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We learn the secrets to a smooth flight from five regular Business Class travellers.
Pasta master Orazio D'Elia brings his experience to our Gourmet Institute series for 2016.
The holiday beach-town of Noosa scores a slick Southern-style blend of breakfast, tacos, burgers, booze and low and slow barbecue.
Our second Chinese-language edition includes our picks for where to eat across Australia, as well as a guide to South Coast road trips, luxe chocolate recipes and more.
Whatever your preconceived notions, next-gen luxury cruising is guaranteed to exceed all expectations. Here are ten reasons why.
Pat Nourse gives us his guide to Hong Kong's culinary delights.
Chef Ibrahim Kasif brings the spirited flavours of Turkey to Sydney at Stanbuli - it's classic, it's contemporary and it's a whole lot of fun.
The Colombian capital's lawless days are behind it; now, it's a culinary destination in the making.
Dumplings may be bite-sized, but they pack a flavourful punch. Here are seven mouth-watering recipes, from Korean mandu to classic Chinese-style steamed dumplings.
Whether served raw with olive oil, grated with fresh herbs, or pan-fried in a pancake - zucchini is a must-have ingredient when it comes to spring cooking.
Feta's tang livens up all sorts of dishes, from beef shin rigatoni or blistered kale ribs to Greek-style roast lamb neck.
Marrickville favourite Cornersmith opens a combined cafe-corner store with an alfresco sensibility.
Here’s Pickett’s inside running on the menu at Melbourne's new European-style eatery and wine bar Pickett's Deli & Rotisserie.
Ahead of opening Cirrus at Barangaroo, Brent Savage and Nick Hildebrandt talk us through their design inspirations and some of their favourite dishes.
As the shutters come down in other Australian capitals, Melbourne's vibrant nightlife is just hitting it's stride. Michael Harden burns the midnight oil at the city's best late-night bars and diners.
What's not to love about a Snickers bar? All the elements are here, but if you don't feel like making your own nougat, you could always scatter some diced nougat in the base of the tart instead. The caramel is dark, verging on bitter, while a good whack of salt cuts through some of the sweetness - extra roasted salted peanuts on top can only be a good thing.
Tony Tan speaks about
the flavours of Beijing street food in our exclusive video
Ask a visitor to Beijing what northern Chinese cooking is and the likely response is simple and emphatic: "Peking duck!" It's a perfectly valid answer, too, but that wonderful dish is a relatively recent invention, while northern Chinese cooking, better known as Beijing cuisine, is one of the four great schools of Chinese culinary culture.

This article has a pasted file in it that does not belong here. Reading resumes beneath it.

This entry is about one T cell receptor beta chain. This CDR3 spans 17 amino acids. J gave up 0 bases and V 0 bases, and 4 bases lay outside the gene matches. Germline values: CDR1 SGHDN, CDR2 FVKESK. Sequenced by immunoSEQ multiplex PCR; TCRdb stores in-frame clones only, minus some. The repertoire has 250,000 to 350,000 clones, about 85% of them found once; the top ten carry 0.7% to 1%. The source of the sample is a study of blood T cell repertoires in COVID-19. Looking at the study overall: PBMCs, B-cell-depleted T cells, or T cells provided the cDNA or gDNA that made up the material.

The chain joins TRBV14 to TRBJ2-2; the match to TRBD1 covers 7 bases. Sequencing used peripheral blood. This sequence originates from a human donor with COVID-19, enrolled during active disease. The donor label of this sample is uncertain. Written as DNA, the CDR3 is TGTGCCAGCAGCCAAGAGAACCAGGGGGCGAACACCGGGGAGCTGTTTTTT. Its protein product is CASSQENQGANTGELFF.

This cuisine embraces the distinctive cooking styles from the surrounding provinces of Hebei, Shandong, Shanxi, Henan and Inner Mongolia. It is shaped by the cooking of Chinese Muslims from parts of Inner Mongolia and Xinjiang, and lamb is their preferred meat. The cuisine has also been influenced by the imperial kitchens, as successive rulers have resided in Beijing since the 13th century's Yuan dynasty. Finally, as the national capital for close to a millennium, foods from all the provinces of China have come to be represented here.
Sadly, our knowledge of northern Chinese cooking in Australia is rather scant. Cantonese, the southern school of cooking, is dominant here, and while northern-style restaurants are on the increase, for now they're relatively marginal and aren't equipped to serve the cuisine's full repertoire faithfully.
Beijing's Sanyuanli food market displays the building blocks of northern-style cuisine. Local greens such as leeks, soy beans, ginger, spring onions and the huge variety of Chinese cabbages are key. Tian mian jiang, the sweet flour sauce, and a host of preserved vegetables also play a role, as does the distinctive flavour of roasted sesame paste.
If you're fortunate enough to stroll through the few remaining hutongs (neighbourhood alleys) with their courtyard homes, chances are you'll find a family enjoying a meal in the open courtyards. On the table could be staples such as wheat-based buns called mantou, cold dishes such as eggplant laced with roasted sesame paste, bean curd cooked in every way imaginable, or potatoes stirfried with soy and hints of green onions.
But to really experience the full intensity of Beijing's flavours, pay a visit to the capital's most happening food street, Donghuamen Dajie in Wangfujing. As you approach the Han and Uighur vendors, the delicious scent of grilled cumin-laden meats wafts through the night air, and the vast array of hawker foods is nothing like what you find back home. From skewered quail to calamari and crisp scorpion to savoury buns filled with pork, the snacks represent the multifaceted nature of this vast metropolis. Beijing's enormous gastronomic range is captivating. After all, I think it was the Chinese who invented the saying, 'you live to eat'.
Join Tony Tan on a 12-day gourmet tour through China, 12-23 September, 2008. For more information go to tonytan.com.au or call (03) 9827 7347.
fragrant crisp duck
Steamed eggplant Shandong-style
Sesame seed pocket 'pita' bread with chicken
Noodle soup with pork and pickled vegetables
Fresh bean curd with dried shrimp and coriander
Stirfried lamb with spring onions and steamed buns
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